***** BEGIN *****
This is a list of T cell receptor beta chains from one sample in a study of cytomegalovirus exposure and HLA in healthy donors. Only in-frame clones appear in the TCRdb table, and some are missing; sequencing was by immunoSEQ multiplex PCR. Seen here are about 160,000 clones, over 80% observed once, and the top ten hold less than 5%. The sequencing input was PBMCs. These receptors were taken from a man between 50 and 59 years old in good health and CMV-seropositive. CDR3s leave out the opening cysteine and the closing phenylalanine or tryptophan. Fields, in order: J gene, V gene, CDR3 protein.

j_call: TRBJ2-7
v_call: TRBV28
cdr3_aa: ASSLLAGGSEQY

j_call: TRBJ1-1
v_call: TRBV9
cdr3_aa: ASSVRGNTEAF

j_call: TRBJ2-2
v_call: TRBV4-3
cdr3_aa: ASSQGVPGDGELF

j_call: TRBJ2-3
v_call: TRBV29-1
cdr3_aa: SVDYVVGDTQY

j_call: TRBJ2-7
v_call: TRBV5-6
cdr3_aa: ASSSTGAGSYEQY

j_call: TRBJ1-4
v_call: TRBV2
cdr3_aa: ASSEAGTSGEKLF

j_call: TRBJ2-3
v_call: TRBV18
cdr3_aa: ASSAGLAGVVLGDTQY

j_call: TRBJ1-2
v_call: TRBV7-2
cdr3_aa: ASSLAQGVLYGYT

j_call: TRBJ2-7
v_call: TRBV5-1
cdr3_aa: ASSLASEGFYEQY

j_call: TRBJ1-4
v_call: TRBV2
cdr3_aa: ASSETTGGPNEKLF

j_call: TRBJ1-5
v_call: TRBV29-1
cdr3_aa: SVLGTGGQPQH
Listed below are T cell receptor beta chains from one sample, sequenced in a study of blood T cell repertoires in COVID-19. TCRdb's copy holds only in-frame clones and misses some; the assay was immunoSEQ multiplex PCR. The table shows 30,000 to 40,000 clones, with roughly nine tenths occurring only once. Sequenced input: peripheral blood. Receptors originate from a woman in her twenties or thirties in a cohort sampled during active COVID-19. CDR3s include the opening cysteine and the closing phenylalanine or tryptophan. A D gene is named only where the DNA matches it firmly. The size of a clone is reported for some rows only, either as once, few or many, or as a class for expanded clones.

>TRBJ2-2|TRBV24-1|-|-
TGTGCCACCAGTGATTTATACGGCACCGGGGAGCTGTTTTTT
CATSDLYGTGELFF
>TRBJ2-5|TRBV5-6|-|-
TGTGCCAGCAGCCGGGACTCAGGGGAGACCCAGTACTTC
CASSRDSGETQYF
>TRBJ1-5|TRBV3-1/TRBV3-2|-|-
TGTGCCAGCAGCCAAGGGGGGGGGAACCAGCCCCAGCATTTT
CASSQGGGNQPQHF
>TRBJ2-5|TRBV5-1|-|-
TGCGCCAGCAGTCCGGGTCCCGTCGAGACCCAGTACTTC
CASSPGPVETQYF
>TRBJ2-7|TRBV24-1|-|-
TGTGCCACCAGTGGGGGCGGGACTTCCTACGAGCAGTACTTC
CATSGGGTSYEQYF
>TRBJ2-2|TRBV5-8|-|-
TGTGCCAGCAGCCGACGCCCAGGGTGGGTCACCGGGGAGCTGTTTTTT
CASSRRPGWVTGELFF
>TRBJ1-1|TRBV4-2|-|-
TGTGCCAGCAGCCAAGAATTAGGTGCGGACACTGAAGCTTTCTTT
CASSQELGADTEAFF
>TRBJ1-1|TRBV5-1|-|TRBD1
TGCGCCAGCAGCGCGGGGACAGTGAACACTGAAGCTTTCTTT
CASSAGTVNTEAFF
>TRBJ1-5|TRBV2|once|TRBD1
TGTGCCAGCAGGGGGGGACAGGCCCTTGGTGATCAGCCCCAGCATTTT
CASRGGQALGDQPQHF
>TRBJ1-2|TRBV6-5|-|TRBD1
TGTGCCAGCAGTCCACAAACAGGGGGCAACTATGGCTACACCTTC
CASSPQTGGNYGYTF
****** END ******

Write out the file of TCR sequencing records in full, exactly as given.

This is a list of T cell receptor beta chains from one sample in a study of cytomegalovirus exposure and HLA in healthy donors. Only in-frame clones appear in the TCRdb table, and some are missing; sequencing was by immunoSEQ multiplex PCR. Seen here are about 160,000 clones, over 80% observed once, and the top ten hold less than 5%. The sequencing input was PBMCs. These receptors were taken from a man between 50 and 59 years old in good health and CMV-seropositive. CDR3s leave out the opening cysteine and the closing phenylalanine or tryptophan. Fields, in order: J gene, V gene, CDR3 protein.

j_call: TRBJ2-7
v_call: TRBV28
cdr3_aa: ASSLLAGGSEQY

j_call: TRBJ1-1
v_call: TRBV9
cdr3_aa: ASSVRGNTEAF

j_call: TRBJ2-2
v_call: TRBV4-3
cdr3_aa: ASSQGVPGDGELF

j_call: TRBJ2-3
v_call: TRBV29-1
cdr3_aa: SVDYVVGDTQY

j_call: TRBJ2-7
v_call: TRBV5-6
cdr3_aa: ASSSTGAGSYEQY

j_call: TRBJ1-4
v_call: TRBV2
cdr3_aa: ASSEAGTSGEKLF

j_call: TRBJ2-3
v_call: TRBV18
cdr3_aa: ASSAGLAGVVLGDTQY

j_call: TRBJ1-2
v_call: TRBV7-2
cdr3_aa: ASSLAQGVLYGYT

j_call: TRBJ2-7
v_call: TRBV5-1
cdr3_aa: ASSLASEGFYEQY

j_call: TRBJ1-4
v_call: TRBV2
cdr3_aa: ASSETTGGPNEKLF

j_call: TRBJ1-5
v_call: TRBV29-1
cdr3_aa: SVLGTGGQPQH
Listed below are T cell receptor beta chains from one sample, sequenced in a study of blood T cell repertoires in COVID-19. TCRdb's copy holds only in-frame clones and misses some; the assay was immunoSEQ multiplex PCR. The table shows 30,000 to 40,000 clones, with roughly nine tenths occurring only once. Sequenced input: peripheral blood. Receptors originate from a woman in her twenties or thirties in a cohort sampled during active COVID-19. CDR3s include the opening cysteine and the closing phenylalanine or tryptophan. A D gene is named only where the DNA matches it firmly. The size of a clone is reported for some rows only, either as once, few or many, or as a class for expanded clones.

>TRBJ2-2|TRBV24-1|-|-
TGTGCCACCAGTGATTTATACGGCACCGGGGAGCTGTTTTTT
CATSDLYGTGELFF
>TRBJ2-5|TRBV5-6|-|-
TGTGCCAGCAGCCGGGACTCAGGGGAGACCCAGTACTTC
CASSRDSGETQYF
>TRBJ1-5|TRBV3-1/TRBV3-2|-|-
TGTGCCAGCAGCCAAGGGGGGGGGAACCAGCCCCAGCATTTT
CASSQGGGNQPQHF
>TRBJ2-5|TRBV5-1|-|-
TGCGCCAGCAGTCCGGGTCCCGTCGAGACCCAGTACTTC
CASSPGPVETQYF
>TRBJ2-7|TRBV24-1|-|-
TGTGCCACCAGTGGGGGCGGGACTTCCTACGAGCAGTACTTC
CATSGGGTSYEQYF
>TRBJ2-2|TRBV5-8|-|-
TGTGCCAGCAGCCGACGCCCAGGGTGGGTCACCGGGGAGCTGTTTTTT
CASSRRPGWVTGELFF
>TRBJ1-1|TRBV4-2|-|-
TGTGCCAGCAGCCAAGAATTAGGTGCGGACACTGAAGCTTTCTTT
CASSQELGADTEAFF
>TRBJ1-1|TRBV5-1|-|TRBD1
TGCGCCAGCAGCGCGGGGACAGTGAACACTGAAGCTTTCTTT
CASSAGTVNTEAFF
>TRBJ1-5|TRBV2|once|TRBD1
TGTGCCAGCAGGGGGGGACAGGCCCTTGGTGATCAGCCCCAGCATTTT
CASRGGQALGDQPQHF
>TRBJ1-2|TRBV6-5|-|TRBD1
TGTGCCAGCAGTCCACAAACAGGGGGCAACTATGGCTACACCTTC
CASSPQTGGNYGYTF